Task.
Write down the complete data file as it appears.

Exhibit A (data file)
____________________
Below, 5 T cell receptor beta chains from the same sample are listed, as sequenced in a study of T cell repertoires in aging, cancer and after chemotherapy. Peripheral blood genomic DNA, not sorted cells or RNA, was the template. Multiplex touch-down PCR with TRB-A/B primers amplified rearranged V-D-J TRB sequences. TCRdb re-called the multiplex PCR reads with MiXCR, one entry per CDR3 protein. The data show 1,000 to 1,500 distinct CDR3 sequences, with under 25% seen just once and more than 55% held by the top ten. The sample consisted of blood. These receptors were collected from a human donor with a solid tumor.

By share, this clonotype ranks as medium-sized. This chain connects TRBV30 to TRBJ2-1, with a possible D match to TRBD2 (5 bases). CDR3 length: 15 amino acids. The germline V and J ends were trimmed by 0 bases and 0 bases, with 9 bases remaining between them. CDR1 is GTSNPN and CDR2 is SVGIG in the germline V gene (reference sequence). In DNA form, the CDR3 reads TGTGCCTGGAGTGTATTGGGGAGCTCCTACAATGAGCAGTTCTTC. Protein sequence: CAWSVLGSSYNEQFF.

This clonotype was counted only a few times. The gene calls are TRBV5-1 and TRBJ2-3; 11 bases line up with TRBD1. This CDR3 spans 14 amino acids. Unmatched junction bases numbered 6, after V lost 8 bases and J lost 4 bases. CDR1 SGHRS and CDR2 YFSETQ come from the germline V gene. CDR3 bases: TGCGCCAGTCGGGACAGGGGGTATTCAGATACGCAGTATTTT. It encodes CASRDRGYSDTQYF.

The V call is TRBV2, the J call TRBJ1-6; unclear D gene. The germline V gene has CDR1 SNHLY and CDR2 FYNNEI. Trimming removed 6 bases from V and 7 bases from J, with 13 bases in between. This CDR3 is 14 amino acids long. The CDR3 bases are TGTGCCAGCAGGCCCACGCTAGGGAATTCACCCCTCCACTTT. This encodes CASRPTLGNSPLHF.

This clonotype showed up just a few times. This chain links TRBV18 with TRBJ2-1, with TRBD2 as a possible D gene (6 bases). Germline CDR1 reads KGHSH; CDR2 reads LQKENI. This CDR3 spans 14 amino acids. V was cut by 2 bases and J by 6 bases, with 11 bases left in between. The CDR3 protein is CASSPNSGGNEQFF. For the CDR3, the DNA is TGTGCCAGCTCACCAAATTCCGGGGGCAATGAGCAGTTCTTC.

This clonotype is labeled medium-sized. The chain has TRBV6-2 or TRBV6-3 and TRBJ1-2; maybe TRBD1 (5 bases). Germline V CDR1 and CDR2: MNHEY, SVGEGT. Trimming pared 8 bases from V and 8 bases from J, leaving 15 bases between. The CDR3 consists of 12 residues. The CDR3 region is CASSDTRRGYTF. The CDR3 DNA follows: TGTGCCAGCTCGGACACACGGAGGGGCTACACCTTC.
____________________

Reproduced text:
Below, 5 T cell receptor beta chains from the same sample are listed, as sequenced in a study of T cell repertoires in aging, cancer and after chemotherapy. Peripheral blood genomic DNA, not sorted cells or RNA, was the template. Multiplex touch-down PCR with TRB-A/B primers amplified rearranged V-D-J TRB sequences. TCRdb re-called the multiplex PCR reads with MiXCR, one entry per CDR3 protein. The data show 1,000 to 1,500 distinct CDR3 sequences, with under 25% seen just once and more than 55% held by the top ten. The sample consisted of blood. These receptors were collected from a human donor with a solid tumor.

By share, this clonotype ranks as medium-sized. This chain connects TRBV30 to TRBJ2-1, with a possible D match to TRBD2 (5 bases). CDR3 length: 15 amino acids. The germline V and J ends were trimmed by 0 bases and 0 bases, with 9 bases remaining between them. CDR1 is GTSNPN and CDR2 is SVGIG in the germline V gene (reference sequence). In DNA form, the CDR3 reads TGTGCCTGGAGTGTATTGGGGAGCTCCTACAATGAGCAGTTCTTC. Protein sequence: CAWSVLGSSYNEQFF.

This clonotype was counted only a few times. The gene calls are TRBV5-1 and TRBJ2-3; 11 bases line up with TRBD1. This CDR3 spans 14 amino acids. Unmatched junction bases numbered 6, after V lost 8 bases and J lost 4 bases. CDR1 SGHRS and CDR2 YFSETQ come from the germline V gene. CDR3 bases: TGCGCCAGTCGGGACAGGGGGTATTCAGATACGCAGTATTTT. It encodes CASRDRGYSDTQYF.

The V call is TRBV2, the J call TRBJ1-6; unclear D gene. The germline V gene has CDR1 SNHLY and CDR2 FYNNEI. Trimming removed 6 bases from V and 7 bases from J, with 13 bases in between. This CDR3 is 14 amino acids long. The CDR3 bases are TGTGCCAGCAGGCCCACGCTAGGGAATTCACCCCTCCACTTT. This encodes CASRPTLGNSPLHF.

This clonotype showed up just a few times. This chain links TRBV18 with TRBJ2-1, with TRBD2 as a possible D gene (6 bases). Germline CDR1 reads KGHSH; CDR2 reads LQKENI. This CDR3 spans 14 amino acids. V was cut by 2 bases and J by 6 bases, with 11 bases left in between. The CDR3 protein is CASSPNSGGNEQFF. For the CDR3, the DNA is TGTGCCAGCTCACCAAATTCCGGGGGCAATGAGCAGTTCTTC.

This clonotype is labeled medium-sized. The chain has TRBV6-2 or TRBV6-3 and TRBJ1-2; maybe TRBD1 (5 bases). Germline V CDR1 and CDR2: MNHEY, SVGEGT. Trimming pared 8 bases from V and 8 bases from J, leaving 15 bases between. The CDR3 consists of 12 residues. The CDR3 region is CASSDTRRGYTF. The CDR3 DNA follows: TGTGCCAGCTCGGACACACGGAGGGGCTACACCTTC.